By eliminating or restricting the tax deductibility of charitable contributions, proposals for a simplified tax code could dampen the cheerfulness with which Americans give away their money.
Three plans may be considered by Congress and hammered into a compromise early this year. One of them, originating in the Reagan administration, contains four points that would affect donations:
• People who do not itemize deductions on their federal income tax return would no longer be able to take a single deduction for charitable gifts. Since 1982, that has been the one exception allowed for taxpayers who do not itemize. Because of other provisions in the tax simplification plan, it is likely that many more people would not itemize deductions if the plan became law.
• No deductions would be permitted until contributions pass a threshold of 2 percent of adjusted gross income. A person earning $25,000 and making $1,200 in donations could deduct only the last $700 from his taxable income. According to Independent Sector, a coalition of voluntary organizations, the median amount donated by American taxpayers is 1.97 percent. The 2 percent threshold would prevent more than half of them from taking a deduction.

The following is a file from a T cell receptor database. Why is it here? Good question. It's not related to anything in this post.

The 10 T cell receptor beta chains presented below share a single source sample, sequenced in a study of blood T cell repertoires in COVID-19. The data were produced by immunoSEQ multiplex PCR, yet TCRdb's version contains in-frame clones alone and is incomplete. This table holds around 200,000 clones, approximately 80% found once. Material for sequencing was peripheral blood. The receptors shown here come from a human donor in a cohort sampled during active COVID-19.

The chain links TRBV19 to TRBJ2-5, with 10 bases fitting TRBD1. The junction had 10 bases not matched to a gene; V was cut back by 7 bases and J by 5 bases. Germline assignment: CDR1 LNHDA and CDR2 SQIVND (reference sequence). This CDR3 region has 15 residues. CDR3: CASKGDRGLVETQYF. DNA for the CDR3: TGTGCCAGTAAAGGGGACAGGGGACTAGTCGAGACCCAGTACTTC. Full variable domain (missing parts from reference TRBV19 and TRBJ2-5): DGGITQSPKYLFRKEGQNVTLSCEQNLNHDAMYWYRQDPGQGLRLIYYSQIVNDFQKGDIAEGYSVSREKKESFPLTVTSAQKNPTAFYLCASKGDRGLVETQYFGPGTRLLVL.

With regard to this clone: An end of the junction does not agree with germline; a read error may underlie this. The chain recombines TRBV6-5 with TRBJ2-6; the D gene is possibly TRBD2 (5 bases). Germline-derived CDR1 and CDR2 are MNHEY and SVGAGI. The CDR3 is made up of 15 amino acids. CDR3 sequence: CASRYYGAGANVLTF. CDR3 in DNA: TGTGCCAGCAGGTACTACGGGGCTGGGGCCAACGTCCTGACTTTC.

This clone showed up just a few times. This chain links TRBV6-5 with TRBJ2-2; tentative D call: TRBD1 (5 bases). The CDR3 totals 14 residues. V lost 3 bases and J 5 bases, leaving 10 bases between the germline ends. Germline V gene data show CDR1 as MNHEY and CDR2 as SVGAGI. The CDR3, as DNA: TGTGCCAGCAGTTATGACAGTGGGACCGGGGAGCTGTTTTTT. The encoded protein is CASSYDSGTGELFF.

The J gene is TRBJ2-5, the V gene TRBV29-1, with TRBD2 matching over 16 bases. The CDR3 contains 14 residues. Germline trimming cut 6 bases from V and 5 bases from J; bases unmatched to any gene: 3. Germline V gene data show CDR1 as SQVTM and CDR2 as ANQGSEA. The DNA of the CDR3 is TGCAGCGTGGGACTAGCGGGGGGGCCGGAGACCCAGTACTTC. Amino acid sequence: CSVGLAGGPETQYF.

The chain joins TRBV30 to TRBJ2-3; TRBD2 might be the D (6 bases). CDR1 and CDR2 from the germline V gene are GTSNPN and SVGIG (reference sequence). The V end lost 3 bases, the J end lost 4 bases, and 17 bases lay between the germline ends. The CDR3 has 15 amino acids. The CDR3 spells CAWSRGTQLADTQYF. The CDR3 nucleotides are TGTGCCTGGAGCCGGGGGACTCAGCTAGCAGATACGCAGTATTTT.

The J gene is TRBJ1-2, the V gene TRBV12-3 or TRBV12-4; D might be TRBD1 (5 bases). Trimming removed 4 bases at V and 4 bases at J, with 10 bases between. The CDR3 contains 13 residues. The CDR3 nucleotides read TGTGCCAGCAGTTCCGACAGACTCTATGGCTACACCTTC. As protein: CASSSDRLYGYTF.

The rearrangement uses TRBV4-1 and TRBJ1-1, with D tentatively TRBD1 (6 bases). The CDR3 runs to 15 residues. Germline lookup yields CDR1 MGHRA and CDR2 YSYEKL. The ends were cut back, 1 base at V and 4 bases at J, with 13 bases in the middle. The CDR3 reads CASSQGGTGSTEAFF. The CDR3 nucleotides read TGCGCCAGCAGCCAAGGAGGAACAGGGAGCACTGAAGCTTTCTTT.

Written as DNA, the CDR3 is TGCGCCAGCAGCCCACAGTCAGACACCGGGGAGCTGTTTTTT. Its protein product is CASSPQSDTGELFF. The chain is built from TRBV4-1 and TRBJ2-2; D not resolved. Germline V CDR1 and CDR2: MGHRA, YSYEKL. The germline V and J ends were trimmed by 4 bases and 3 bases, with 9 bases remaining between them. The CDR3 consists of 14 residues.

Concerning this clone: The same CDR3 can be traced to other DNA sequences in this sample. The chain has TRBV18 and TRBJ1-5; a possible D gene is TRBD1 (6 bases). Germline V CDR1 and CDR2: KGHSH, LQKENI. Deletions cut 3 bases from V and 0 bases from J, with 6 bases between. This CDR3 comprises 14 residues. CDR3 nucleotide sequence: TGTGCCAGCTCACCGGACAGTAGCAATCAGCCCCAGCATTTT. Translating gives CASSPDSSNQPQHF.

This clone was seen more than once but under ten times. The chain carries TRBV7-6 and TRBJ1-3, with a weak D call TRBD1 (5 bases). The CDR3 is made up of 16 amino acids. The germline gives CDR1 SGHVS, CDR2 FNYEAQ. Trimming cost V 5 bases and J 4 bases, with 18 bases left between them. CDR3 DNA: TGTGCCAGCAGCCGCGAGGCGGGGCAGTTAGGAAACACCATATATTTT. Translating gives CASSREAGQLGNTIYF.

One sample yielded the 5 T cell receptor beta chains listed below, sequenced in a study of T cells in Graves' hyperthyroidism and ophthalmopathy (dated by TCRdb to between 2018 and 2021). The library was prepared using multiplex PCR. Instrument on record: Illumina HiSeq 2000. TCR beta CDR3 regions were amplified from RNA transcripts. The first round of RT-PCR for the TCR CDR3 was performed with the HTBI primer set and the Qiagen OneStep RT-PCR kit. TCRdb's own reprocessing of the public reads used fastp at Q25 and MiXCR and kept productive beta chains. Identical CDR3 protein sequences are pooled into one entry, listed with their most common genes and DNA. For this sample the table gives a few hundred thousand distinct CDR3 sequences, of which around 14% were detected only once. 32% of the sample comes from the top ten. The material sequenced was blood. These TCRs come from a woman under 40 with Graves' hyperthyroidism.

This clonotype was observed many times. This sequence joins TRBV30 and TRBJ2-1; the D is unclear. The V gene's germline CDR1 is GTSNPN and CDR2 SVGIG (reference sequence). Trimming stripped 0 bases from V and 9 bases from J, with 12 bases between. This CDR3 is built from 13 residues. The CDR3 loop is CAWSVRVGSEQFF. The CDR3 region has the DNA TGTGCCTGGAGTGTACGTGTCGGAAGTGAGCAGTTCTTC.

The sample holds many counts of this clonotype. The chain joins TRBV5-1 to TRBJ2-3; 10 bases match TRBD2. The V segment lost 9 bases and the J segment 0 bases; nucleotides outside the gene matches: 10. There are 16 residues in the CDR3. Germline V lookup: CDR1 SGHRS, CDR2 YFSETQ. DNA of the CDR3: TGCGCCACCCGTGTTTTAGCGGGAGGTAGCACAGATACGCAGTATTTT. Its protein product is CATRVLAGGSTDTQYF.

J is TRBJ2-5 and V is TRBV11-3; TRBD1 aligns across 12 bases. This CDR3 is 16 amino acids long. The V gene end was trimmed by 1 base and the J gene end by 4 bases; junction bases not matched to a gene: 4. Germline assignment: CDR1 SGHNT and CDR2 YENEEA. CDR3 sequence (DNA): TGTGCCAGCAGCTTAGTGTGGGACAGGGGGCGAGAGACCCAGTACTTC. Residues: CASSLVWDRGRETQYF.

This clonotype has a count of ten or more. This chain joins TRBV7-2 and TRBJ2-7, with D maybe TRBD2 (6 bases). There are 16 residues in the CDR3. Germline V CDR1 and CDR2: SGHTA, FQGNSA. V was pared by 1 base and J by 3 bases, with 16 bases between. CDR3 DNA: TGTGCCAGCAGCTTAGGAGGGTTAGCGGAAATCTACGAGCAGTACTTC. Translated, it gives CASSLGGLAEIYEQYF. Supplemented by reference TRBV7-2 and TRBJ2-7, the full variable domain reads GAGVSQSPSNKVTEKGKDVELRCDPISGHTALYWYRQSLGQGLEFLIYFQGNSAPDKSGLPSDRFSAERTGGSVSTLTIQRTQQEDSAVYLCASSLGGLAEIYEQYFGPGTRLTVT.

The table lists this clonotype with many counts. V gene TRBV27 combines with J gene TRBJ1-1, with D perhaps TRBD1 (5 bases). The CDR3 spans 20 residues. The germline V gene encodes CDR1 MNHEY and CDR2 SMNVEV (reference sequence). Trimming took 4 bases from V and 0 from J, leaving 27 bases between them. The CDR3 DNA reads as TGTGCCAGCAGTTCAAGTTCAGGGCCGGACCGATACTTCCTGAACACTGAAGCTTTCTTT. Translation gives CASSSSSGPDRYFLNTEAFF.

• The top tax bracket would drop from 50 percent to 35 percent. As a result, wealthy donors would receive a tax benefit from only 35 cents out of every dollar donated, compared to 50 cents under current law.
• No deductions would be allowed for capital gains on property or investments, so major gifts of land and assets could dwindle.
The administration proposal, prepared by Treasury Secretary Donald Regan, almost certainly will not pass Congress intact. Some new leaders in the Senate question whether tax simplification is necessary at ...1
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